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Introduction To Aerators

What is an Aerator?

 

 

Aerators are small devices that mix air with a flow of water and are used to oxygenate water, smooth the flow, reduce splashing, and, MOST IMPORTANTLY, reduce total water flow while maintaining pressure.

 

How do I know if I need one?

 

For your faucet:

 

If an aerator is already installed on your faucet, it will have its rated flow imprinted on the side. This should read 2.75 gpm (gallons per minute) or lower. On Huddler, there are aerators that reduce flow all the way to .5 GPM.

 

Replace the current aerator if it's over 2.75gpm. If no aerator is installed, check to see if there are threads just inside the tip of the faucet. Most modern faucets are threaded to accept aerators.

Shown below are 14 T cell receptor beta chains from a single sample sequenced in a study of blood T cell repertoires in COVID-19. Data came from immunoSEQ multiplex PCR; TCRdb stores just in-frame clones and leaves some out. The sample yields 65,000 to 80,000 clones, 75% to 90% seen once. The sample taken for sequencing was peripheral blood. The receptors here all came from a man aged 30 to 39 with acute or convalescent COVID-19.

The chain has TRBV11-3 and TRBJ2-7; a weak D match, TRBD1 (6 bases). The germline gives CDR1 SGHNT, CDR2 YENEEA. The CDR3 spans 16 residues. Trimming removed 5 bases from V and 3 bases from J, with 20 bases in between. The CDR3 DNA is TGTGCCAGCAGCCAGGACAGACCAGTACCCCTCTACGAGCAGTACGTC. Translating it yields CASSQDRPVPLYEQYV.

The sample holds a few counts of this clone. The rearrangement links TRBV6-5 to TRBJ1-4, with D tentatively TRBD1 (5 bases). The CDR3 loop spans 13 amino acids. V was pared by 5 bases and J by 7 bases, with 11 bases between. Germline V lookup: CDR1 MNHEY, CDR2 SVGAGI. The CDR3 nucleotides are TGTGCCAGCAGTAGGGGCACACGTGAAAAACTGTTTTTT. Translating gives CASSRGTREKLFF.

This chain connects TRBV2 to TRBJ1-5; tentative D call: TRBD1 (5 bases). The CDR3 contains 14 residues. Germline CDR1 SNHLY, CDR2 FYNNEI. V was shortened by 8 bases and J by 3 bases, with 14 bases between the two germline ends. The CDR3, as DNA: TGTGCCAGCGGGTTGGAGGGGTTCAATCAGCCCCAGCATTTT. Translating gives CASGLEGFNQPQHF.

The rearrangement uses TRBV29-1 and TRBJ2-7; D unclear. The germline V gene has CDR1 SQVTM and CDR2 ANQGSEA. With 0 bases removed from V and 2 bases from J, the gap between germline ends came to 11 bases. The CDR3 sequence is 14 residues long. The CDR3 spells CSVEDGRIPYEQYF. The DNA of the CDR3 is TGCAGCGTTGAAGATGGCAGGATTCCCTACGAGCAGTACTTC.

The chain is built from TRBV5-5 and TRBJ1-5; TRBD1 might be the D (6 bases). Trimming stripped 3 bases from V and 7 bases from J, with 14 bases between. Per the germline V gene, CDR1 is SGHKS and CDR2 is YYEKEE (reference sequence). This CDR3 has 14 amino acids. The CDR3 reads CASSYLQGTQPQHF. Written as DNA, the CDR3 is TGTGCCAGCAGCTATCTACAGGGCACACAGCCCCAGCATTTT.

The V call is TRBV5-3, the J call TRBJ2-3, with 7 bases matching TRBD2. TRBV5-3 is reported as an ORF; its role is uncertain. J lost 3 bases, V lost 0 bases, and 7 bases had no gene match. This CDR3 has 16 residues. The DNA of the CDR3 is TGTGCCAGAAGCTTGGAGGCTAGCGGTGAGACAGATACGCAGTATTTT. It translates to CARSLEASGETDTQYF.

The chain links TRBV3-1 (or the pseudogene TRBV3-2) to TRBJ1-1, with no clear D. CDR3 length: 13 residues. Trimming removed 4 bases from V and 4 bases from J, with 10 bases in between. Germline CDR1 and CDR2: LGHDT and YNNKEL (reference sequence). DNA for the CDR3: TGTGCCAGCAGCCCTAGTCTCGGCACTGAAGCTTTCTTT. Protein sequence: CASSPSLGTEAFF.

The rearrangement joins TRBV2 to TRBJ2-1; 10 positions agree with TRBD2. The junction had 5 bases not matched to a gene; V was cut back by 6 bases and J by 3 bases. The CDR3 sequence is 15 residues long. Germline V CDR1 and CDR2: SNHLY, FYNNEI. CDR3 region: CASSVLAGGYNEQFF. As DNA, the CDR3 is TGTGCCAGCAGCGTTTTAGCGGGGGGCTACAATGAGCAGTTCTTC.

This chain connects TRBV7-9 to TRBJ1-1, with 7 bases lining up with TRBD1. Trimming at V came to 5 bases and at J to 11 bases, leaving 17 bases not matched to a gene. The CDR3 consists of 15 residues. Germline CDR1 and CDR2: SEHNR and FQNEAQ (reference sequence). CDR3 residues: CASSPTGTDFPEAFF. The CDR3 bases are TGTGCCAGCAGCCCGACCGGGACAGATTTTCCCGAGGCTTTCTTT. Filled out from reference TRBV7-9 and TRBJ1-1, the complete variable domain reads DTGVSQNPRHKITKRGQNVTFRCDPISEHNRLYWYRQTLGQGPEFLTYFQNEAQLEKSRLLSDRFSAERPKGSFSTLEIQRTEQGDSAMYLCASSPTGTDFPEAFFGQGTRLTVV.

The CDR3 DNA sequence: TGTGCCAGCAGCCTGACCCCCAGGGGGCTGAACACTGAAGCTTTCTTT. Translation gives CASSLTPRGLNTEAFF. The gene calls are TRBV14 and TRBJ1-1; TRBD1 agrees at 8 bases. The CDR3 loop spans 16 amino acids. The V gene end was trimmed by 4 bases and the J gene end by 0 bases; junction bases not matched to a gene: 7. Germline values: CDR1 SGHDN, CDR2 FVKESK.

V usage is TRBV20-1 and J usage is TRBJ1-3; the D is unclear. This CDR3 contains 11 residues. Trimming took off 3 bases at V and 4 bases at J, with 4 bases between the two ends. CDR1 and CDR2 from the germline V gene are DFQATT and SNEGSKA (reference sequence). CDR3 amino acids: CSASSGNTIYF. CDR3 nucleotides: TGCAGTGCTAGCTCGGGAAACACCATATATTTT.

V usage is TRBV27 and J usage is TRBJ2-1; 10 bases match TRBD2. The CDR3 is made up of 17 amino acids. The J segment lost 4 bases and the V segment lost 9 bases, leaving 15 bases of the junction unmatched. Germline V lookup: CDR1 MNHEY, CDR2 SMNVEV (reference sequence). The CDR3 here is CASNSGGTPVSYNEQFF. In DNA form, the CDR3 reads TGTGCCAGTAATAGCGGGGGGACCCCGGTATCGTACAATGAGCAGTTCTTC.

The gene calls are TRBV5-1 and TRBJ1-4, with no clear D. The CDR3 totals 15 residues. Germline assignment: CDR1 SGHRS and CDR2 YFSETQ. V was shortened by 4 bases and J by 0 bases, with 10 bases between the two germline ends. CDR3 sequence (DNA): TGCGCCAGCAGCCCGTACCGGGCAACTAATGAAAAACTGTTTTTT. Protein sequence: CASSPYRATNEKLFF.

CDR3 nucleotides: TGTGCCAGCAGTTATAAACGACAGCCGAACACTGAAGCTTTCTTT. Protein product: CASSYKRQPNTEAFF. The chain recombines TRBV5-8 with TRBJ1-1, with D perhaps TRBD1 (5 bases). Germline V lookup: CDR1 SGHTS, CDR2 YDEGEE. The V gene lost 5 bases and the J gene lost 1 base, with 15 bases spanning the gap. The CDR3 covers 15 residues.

For your shower:

 

Set a 2qt. saucepan on the floor of the shower and position it in the middle of the shower stream. With shower on full, count how many seconds it takes to fill the pan. If it takes fewer than 12 seconds, you could use a low-flow shower head. If you have a low-flow shower head installed, it should read 2.5 gpm or less.

 

 

Installation:

 

1. Unscrew the old aerator if one is installed. This can often be done by hand. If you need more force, use a channel-lock pliers, vise-grips or small pipe wrench. Unscrew smoothly and steadily - don't jerk hard or you might damage the threads.

2. Apply a single wrap of white pipe tape around the threads of the new aerator.

3. Put the rubber washer inside the end and screw the new aerator by hand onto the faucet.

4. Run water to test. If it leaks out the side, try tightening more by hand. Test again. If there is still a small leak, use a pliers to tighten. Put a damp cloth around the aerator first to protect the finish from the pliers. Don't use a pipe wrench because it might bite through the cloth and mar the finish. Take care not to over-tighten.

 

 

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